We have all heard of maple syrup. A common natural sweetener, this is a far better and healthier alternative to usual sugars. But, extensive research conducted over the years has questioned whether or not maple syrup is as nutritious as we thought it to be. Ideally, you can create maple syrup by using the sap or fluid inside sugar maple trees. Several countries and continents have popularized the use of it for centuries.
Almost 80% of the total supply of maple syrup is now produced in eastern Canada’s Quebec province. Two steps are usually involved while producing maple syrup- first. The first step is to drill a hole inside the maple tree to pour the sap into containers. The second step is to boil the sap to ensure most of the water evaporates, leaving the thick sugary syrup, which is later filtered to remove impurities if any. Here’s taking a look at the good and bad of maple syrup.
Rich With Vitamins And Minerals, But Sugar Content Is High
The only good part about maple syrup is that, unlike refined sugars, there are minerals and antioxidants. 1/3rd of a cup (80 ml) of maple syrup is replete with calcium, iron, zinc, potassium, and manganese in varying quantities. Alongside, it packs a decent dose of sugar, too- like 2/3rd sucrose.
If you compare excess sugar, it could lead to the biggest health issues like obesity, heart diseases, and type 2 diabetes. To have generous doses of minerals and vitamins, anybody would recommend whole foods, veggies, and fruits. But having maple syrup means you’re increasing your sugar content that can affect blood sugar levels too. Though maple syrup is better with a glycemic index of 54, table sugar has around 65!
Rich In Other Compounds
Not just vitamins and minerals, but there are plenty of other compounds that the syrup contains. Strangely, the normal maple tree doesn’t contain such potentially benefitting substances, but once you boil the sap to form a syrup, only then can you derive them.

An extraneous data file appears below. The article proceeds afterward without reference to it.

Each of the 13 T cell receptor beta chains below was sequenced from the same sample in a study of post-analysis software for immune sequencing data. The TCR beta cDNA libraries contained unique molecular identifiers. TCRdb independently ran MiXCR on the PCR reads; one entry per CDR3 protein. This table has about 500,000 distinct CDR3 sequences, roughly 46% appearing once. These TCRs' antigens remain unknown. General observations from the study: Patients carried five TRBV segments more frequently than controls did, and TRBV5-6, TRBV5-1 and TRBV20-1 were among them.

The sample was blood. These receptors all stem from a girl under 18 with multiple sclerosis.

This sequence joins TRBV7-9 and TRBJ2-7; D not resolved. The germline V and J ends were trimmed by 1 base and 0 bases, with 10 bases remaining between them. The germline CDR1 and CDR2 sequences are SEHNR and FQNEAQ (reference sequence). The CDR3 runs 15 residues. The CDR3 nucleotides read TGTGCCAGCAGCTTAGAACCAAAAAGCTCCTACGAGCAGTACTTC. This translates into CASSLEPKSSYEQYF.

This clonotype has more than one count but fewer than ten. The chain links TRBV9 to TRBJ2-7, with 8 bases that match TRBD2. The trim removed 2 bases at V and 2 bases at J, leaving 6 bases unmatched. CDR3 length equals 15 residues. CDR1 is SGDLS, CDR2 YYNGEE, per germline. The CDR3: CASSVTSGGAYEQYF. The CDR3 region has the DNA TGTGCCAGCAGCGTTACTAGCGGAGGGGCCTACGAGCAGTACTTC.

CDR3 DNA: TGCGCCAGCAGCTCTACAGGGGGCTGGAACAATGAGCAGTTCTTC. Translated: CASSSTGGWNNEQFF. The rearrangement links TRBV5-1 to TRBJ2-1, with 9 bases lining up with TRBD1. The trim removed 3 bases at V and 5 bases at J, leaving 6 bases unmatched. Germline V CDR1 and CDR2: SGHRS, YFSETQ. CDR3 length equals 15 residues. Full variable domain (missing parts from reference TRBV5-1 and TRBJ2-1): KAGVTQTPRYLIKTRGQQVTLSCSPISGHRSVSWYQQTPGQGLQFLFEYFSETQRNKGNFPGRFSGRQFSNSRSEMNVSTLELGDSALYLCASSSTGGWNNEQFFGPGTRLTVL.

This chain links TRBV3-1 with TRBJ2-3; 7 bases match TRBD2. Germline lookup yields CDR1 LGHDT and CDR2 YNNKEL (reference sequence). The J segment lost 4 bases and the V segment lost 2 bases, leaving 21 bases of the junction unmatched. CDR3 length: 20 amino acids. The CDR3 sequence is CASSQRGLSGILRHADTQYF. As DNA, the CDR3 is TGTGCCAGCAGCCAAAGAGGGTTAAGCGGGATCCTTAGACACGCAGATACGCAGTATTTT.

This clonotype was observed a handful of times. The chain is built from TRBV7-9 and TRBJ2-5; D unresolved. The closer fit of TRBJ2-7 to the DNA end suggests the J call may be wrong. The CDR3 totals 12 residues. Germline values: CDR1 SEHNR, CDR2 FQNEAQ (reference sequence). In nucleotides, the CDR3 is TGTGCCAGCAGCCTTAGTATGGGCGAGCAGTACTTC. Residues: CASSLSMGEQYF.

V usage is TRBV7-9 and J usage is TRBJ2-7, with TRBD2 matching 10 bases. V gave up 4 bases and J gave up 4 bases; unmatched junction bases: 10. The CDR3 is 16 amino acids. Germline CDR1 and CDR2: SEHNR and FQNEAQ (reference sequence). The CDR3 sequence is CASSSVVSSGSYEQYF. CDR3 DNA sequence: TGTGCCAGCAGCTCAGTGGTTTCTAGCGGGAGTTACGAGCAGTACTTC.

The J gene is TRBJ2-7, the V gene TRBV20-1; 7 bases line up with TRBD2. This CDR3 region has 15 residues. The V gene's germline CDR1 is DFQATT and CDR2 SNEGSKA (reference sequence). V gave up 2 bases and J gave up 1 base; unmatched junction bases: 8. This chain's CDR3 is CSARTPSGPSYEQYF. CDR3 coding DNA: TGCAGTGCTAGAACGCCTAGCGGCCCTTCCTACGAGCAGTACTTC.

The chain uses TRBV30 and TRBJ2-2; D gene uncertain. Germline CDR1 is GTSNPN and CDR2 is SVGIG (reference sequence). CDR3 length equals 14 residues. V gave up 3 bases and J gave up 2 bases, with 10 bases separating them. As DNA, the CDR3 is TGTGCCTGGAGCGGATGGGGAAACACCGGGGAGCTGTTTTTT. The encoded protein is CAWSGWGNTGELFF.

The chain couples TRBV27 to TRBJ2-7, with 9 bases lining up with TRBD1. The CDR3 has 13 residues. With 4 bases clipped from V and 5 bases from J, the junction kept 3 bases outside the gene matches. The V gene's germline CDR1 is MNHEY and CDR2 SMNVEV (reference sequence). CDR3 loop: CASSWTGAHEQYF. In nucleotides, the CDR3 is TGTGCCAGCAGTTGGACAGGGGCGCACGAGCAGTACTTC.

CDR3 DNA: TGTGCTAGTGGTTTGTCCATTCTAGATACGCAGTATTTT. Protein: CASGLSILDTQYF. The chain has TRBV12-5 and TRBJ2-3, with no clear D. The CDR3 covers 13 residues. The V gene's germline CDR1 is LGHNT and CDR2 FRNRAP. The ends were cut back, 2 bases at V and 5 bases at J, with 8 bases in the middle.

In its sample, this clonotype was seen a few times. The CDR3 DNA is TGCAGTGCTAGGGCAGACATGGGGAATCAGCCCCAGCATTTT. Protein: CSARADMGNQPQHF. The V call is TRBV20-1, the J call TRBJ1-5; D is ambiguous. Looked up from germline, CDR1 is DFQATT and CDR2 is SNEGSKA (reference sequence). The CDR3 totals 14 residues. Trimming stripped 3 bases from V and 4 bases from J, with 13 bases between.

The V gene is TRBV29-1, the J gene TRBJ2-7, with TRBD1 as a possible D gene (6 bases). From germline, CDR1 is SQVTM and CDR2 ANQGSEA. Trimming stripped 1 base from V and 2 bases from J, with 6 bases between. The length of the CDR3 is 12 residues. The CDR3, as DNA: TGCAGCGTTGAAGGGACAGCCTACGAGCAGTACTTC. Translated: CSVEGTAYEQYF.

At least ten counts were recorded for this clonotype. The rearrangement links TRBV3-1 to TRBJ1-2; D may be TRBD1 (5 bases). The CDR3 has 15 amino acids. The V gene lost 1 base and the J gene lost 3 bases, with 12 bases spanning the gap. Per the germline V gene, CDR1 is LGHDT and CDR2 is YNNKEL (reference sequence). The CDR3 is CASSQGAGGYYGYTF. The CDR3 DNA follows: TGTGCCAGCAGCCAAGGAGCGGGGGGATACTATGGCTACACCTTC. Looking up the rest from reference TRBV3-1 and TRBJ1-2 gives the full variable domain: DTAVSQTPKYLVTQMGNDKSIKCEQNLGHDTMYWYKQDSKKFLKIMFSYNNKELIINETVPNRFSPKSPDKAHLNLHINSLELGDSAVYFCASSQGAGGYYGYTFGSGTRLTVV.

For example, quebecol gets its name after the region of Quebec, which is one of the largest maple syrup-producing provinces in the world. Also, the syrup contains active compounds that reduce cancer cells. In addition to that, it breaks down carbohydrates in the digestive tract.
At Least 24 Antioxidants Are Present
Free radicals often result in what we say ‘oxidative damage’ that results in quick aging and many diseases. It is only then that antioxidants are necessary to neutralize the free radicals and lessen such damages. And it thus lowers the chances of developing numerous ailments. A recent study found that maple syrup contains about 24 different antioxidants.
The darker varieties like Grade B contain more of these antioxidants than the lighter shaded ones. Yet, the antioxidant content cannot match the high level of sugar it contains. For those who would like to lose weight or improve metabolic health, maple syrup might be good.
How To Detect Maple Syrup Quality?
Maple syrup is available in varied grades that you can characterize based on color. However, classification is not the same for all countries. While in the US, Grade A or B sells big, wherein Grade A again can be sub-divided into three parts- light, medium, and dark amber. On the other hand, Grade B is the darkest colored syrup extracted from the sap during the harvest season.
Usually, the maple flavor is stringer in darker varieties, and you can use it during baking. For pancakes and simple cookies, though, try directly pouring the lighter ones. The purchasing guide is of particular importance for maple syrup. So read the food labels properly to make yourself aware of whether it’s high-fructose corn syrup or something with refined sugars.
Should You Have It?
There’s no doubt that maple syrup contains antioxidants and nutrients too, but the sugar content is much too. While there’s no doubt that replacing refined sugars in your daily diet with high-quality, branded maple sugar is better. But don’t always add it to the diet. We shouldn’t call this a healthy option, but certainly, it’s akin to coconut sugar, which is somewhat of a less bad version. You should consult with a dietician before including it in your diet plan. That way, you can be sure that the maple syrup in your diet is in the right proportions.